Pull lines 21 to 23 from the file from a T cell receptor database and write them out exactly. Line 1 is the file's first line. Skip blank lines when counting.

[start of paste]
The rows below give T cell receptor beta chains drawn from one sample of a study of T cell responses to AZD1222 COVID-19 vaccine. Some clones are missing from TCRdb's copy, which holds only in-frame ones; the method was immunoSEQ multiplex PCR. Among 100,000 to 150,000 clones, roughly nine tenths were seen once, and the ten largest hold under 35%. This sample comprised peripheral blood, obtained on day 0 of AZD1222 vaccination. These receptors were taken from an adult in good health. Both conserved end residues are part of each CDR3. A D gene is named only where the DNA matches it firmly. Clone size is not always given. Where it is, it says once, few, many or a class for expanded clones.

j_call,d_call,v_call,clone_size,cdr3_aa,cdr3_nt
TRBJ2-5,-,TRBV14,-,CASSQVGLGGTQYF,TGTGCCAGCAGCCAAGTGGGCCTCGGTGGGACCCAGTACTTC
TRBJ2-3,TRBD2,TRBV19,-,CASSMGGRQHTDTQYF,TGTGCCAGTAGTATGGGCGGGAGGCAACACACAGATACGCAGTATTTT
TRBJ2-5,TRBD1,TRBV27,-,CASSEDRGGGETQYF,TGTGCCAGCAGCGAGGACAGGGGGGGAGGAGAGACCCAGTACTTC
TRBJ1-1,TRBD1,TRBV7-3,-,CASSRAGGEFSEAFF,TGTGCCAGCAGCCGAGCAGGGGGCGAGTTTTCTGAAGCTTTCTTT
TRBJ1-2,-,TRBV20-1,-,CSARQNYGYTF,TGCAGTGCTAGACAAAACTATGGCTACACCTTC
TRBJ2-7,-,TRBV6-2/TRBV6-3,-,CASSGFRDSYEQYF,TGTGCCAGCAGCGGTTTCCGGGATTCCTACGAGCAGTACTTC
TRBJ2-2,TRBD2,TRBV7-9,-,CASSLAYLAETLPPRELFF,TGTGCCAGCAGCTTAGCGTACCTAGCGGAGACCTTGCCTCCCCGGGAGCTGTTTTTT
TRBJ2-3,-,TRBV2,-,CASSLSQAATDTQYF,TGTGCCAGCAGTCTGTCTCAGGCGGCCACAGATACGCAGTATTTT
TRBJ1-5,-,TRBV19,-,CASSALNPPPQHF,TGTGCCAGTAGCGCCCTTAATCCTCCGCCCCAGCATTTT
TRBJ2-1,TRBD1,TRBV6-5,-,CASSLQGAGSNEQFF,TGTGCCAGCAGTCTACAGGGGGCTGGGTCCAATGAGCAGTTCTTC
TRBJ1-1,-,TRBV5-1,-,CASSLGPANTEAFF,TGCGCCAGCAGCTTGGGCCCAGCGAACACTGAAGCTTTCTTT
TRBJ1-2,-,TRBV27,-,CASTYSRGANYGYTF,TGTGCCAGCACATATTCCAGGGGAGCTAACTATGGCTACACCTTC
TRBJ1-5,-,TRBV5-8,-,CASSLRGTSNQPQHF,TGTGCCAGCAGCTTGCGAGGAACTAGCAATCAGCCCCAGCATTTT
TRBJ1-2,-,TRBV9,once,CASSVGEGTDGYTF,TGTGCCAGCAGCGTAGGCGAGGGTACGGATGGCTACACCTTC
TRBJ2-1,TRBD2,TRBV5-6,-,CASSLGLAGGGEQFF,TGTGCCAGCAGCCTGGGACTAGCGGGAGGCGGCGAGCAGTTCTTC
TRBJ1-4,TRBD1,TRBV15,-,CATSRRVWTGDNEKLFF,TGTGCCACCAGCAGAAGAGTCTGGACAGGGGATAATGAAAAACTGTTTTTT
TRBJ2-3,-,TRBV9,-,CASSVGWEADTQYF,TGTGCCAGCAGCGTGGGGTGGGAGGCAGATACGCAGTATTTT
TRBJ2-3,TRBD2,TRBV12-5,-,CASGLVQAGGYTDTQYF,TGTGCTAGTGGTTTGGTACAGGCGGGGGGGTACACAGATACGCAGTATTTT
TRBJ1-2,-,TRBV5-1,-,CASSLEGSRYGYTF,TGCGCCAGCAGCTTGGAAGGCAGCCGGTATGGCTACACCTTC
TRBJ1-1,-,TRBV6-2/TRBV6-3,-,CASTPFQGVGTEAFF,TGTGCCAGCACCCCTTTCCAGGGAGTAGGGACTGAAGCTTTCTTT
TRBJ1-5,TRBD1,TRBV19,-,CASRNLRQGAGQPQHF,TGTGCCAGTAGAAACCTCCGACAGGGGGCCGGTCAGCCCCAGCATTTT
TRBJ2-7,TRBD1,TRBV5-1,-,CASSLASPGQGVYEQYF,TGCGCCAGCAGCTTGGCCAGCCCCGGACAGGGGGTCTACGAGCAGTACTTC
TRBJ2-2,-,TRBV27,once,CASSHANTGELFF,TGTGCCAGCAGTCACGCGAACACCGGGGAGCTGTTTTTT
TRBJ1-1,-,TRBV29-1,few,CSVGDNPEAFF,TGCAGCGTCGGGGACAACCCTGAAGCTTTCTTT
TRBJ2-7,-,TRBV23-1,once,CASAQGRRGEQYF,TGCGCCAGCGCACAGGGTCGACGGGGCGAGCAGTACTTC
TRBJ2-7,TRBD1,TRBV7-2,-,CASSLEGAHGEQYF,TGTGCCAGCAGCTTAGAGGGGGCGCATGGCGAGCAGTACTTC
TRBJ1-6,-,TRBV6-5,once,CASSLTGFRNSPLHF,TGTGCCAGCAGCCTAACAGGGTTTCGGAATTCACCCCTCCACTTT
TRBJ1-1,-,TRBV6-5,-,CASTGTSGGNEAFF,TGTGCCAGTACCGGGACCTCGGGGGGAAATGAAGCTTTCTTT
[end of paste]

TRBJ1-2,-,TRBV5-1,-,CASSLEGSRYGYTF,TGCGCCAGCAGCTTGGAAGGCAGCCGGTATGGCTACACCTTC
TRBJ1-1,-,TRBV6-2/TRBV6-3,-,CASTPFQGVGTEAFF,TGTGCCAGCACCCCTTTCCAGGGAGTAGGGACTGAAGCTTTCTTT
TRBJ1-5,TRBD1,TRBV19,-,CASRNLRQGAGQPQHF,TGTGCCAGTAGAAACCTCCGACAGGGGGCCGGTCAGCCCCAGCATTTT